According to understandings reached between Iran and the United States, Russia and France, Tehran will be handing over the low-grade uranium it possesses to the great powers, in exchange for nuclear fuel. However, Iranian officials made it clear the agreement is still far from being a done deal.
The earlier optimism has been tempered by the Iranian broadcasting authority's website, which quoted Wednesday Iranian officials who are part of the delegation engaged in talks on Iran's nuclear plan. The representatives stressed that for the time being the Islamic Republic only agreed to the draft agreement.
"The atmosphere created by media outlets in the West is meant to exert psychological pressure and force Iran to adopt a position," one source was quoted as saying. "Tehran will be taking decisions only in line with its national interests, and with no regard to these pressures.
Earlier, US Secretary of State Clinton made it clear that American demands quick action on Tehran's part in implementing the draft agreement on its nuclear program.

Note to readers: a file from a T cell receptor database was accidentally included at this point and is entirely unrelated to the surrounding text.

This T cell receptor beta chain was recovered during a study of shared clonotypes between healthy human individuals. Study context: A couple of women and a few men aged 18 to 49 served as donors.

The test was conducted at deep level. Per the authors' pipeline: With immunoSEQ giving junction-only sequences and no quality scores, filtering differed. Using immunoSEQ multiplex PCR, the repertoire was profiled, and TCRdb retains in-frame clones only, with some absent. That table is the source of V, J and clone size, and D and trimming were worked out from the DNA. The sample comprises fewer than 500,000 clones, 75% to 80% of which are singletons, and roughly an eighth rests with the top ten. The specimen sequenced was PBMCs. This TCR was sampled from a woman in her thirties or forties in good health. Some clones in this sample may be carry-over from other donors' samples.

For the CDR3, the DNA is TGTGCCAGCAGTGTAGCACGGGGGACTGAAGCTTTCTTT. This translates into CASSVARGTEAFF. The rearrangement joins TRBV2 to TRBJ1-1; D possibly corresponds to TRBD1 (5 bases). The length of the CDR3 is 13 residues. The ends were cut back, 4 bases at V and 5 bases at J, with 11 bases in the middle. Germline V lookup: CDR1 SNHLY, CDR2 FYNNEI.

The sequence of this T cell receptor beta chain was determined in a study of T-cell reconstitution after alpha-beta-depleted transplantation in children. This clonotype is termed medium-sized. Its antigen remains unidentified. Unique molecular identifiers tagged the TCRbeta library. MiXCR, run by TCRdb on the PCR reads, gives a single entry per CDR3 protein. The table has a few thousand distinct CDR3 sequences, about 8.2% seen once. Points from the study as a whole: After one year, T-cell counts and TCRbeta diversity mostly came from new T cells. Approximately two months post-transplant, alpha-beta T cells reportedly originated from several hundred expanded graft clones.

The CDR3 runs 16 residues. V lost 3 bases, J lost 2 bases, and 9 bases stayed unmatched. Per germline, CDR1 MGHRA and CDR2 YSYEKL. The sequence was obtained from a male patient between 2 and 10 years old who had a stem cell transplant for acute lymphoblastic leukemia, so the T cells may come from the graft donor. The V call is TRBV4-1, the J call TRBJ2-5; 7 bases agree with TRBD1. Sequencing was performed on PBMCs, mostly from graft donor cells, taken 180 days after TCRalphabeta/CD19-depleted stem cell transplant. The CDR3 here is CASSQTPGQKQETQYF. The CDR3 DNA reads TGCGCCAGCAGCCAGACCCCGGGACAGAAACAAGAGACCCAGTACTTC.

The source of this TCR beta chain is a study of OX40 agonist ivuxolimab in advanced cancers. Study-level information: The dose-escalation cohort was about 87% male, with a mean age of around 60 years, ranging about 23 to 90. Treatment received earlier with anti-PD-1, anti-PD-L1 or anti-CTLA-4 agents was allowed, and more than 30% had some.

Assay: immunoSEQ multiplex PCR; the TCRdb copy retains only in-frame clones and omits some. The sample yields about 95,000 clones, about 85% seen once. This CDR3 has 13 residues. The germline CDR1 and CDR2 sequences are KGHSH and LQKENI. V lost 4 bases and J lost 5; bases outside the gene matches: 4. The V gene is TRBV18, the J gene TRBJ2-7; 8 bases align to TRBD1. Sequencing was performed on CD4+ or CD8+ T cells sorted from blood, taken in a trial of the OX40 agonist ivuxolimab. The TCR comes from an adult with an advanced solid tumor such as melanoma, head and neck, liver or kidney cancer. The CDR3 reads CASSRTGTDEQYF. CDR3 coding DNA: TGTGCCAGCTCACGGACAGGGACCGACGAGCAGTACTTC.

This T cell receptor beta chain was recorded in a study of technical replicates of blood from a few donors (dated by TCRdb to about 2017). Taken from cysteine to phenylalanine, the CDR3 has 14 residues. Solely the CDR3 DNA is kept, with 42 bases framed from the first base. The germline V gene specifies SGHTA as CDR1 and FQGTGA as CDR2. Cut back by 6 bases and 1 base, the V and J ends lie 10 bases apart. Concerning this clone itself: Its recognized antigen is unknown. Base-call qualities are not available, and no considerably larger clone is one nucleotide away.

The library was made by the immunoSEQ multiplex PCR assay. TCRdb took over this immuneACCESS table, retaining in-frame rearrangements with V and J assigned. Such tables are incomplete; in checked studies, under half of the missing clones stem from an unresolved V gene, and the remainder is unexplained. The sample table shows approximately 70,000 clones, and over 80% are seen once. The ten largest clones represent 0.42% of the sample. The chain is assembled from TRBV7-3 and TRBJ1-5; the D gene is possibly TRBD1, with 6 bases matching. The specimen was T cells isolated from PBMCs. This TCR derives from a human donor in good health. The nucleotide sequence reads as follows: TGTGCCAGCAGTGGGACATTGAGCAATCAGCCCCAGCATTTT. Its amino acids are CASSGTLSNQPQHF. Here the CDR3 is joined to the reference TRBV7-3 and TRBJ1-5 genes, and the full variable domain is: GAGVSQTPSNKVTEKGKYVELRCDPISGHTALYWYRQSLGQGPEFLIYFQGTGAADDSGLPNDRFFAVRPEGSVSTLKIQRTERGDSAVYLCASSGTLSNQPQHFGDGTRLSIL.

"In particular, prompt action is needed on implementing the plan to use Iran's own low-enriched uranium to refuel the Tehran research reactor," Clinton said.
On Wednesday, Diplomats said that the draft deal, worked out by IAEA Chief ElBaradei, contained the powers' call for Iran to send some 75% of its enriched uranium reserve abroad before the end of this year for conversion into fuel for a Tehran reactor producing medical isotopes.
Yitzhak Benhorin and Reuters contributed to the report